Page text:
Dr Jeffrey’s proposal for power sharing is a nonstarter and will be dismissed as utopian intellectualizing
Dear Editor, Dr. Henry Jeffrey’s column: “Future Notes” has over the years established a reputation as being informative, creative and at times, politically challenging. His column published in Stabroek News in the November 7th, 2018 edition, captioned: `Well, David: What now? Sri Lanka?’ has raised the bar in creative politics, beyond what in the context of the Guyanese experience is politically possible.
Dr. Jeffrey, more than any other public commentator, in the post-2015 general and regional elections, must be given credit for his relentless advocacy in reminding the nation and its political leaders that the most important issue which has divided and hindered the economic and social development of the country is yet to be addressed. Constitutional reform, which was an APNU+AFC coalition manifesto commitment is, in Jeffrey’s opinion, achievable. In pursuit of this goal, he took the opportunity to engage Dr. David Hinds’ observations in relation to power sharing in the context of the present dynamic in the APNU+AFC coalition and government. Unlike Hinds, Jeffrey sees a glimmer of hope, which he seeks to bring into fruition by advancing his thought-provoking proposal.
While I agree with his analysis and most of the conclusions I was taken aback by the proposal he advanced to address and correct our unworkable governance system of winner takes all, and to ensure that the APNU+AFC honour its election promise before the end of its mandate in 2020.
Mr. Jeffrey’s proposal is set out here: “Be it only at the local level, now that the parties are for the first time since 2015 individually testing their strength at the polls, the president should utilise the results to reshuffle the government, offering the prime ministership and an agreed upon number of ministers to the party that – apart from his – gains the highest votes at the November 12th local elections. The next largest party, which is most likely to be the AFC, should not be discarded, but in keeping with the coalition campaign promise, the process of electoral reform should immediately begin and end in time for the 2020 general and regional elections.”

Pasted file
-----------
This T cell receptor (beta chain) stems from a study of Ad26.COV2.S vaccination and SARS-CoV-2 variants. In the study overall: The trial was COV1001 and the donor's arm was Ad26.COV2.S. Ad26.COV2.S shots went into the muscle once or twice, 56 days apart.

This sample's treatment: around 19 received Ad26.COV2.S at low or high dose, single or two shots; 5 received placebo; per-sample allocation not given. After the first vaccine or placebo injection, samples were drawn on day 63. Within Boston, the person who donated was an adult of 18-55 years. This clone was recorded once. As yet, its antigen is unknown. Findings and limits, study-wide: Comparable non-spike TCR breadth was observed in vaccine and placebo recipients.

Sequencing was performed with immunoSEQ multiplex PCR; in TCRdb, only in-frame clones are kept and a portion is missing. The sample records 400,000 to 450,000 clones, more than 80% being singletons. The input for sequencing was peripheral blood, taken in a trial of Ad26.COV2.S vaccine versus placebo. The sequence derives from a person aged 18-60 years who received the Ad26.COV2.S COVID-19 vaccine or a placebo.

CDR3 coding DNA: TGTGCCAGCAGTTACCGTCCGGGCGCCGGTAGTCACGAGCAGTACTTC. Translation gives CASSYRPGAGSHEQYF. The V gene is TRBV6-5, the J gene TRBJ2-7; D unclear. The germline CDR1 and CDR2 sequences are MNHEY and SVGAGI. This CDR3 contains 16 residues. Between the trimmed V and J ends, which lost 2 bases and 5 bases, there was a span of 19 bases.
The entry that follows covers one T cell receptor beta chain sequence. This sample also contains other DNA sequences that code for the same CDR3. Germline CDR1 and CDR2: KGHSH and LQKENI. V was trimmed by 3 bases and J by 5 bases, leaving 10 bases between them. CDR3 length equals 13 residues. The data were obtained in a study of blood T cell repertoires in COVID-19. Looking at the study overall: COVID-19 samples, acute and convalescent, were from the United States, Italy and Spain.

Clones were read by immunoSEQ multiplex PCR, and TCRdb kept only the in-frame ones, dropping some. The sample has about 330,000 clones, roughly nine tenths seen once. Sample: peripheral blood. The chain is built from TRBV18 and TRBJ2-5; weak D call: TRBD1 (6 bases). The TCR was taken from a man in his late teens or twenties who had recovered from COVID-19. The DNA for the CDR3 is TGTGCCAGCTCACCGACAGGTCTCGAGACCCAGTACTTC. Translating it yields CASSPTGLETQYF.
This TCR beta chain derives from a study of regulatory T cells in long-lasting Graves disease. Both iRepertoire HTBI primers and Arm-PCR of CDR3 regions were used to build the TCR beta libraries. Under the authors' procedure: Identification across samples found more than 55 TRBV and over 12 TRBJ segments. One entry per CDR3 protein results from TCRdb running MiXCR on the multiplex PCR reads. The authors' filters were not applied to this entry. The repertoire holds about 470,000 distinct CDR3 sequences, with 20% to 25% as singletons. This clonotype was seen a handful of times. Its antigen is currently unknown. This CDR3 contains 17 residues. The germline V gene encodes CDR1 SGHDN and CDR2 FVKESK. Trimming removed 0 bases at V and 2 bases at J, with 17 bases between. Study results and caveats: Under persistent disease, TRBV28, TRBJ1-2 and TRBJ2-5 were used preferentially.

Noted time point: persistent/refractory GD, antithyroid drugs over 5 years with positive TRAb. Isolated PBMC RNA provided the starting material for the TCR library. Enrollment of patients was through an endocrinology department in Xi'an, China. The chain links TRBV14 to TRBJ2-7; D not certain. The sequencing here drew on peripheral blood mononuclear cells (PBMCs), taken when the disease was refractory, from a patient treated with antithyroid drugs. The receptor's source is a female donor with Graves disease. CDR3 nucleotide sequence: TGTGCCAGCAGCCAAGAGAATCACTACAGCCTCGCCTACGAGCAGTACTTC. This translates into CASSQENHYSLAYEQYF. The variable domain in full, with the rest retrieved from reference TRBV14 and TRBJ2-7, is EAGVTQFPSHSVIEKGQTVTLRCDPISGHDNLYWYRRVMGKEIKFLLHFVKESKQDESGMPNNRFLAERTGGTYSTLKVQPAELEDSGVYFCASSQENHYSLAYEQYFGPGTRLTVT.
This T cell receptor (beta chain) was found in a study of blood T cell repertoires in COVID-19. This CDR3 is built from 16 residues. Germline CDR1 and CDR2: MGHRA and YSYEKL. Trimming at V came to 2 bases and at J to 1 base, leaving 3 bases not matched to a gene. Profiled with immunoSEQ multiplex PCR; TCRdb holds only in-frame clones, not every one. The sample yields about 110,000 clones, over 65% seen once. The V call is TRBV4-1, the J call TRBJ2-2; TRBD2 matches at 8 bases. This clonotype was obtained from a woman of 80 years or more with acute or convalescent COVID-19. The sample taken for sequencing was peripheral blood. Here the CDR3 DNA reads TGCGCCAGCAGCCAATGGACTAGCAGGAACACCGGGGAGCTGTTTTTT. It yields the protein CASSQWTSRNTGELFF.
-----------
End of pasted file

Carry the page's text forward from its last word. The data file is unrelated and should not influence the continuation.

In advancing this proposal Dr. Jeffrey must be conscious that he is asking the president to bring about these changes by unilaterally using executive authority, which has been a main contention in the politics of the country, since the introduction of the 1980 constitution. For the president to take such an unwise action outside of a consultative framework, which must include the PPP as well as the APNU’s coalition partners, and the AFC, will expose him to more criticisms of dictatorial behaviour. While the intention of the proposal is in the national interest, to move to implement it without the requisite consultations and agreement will render it politically counterproductive. Since there is no way it can succeed, by the adoption of Jeffrey’s proposed unilateral method, it is likely to do more harm than good to the APNU, the coalition, the African community, and Guyana. In short, it will serve to confirm the historical fears peddled with some measure of effectiveness by the PPP and other detractors of the PNCR, APNU, and coalition, who have sought to equate African lead rule with political dictatorship.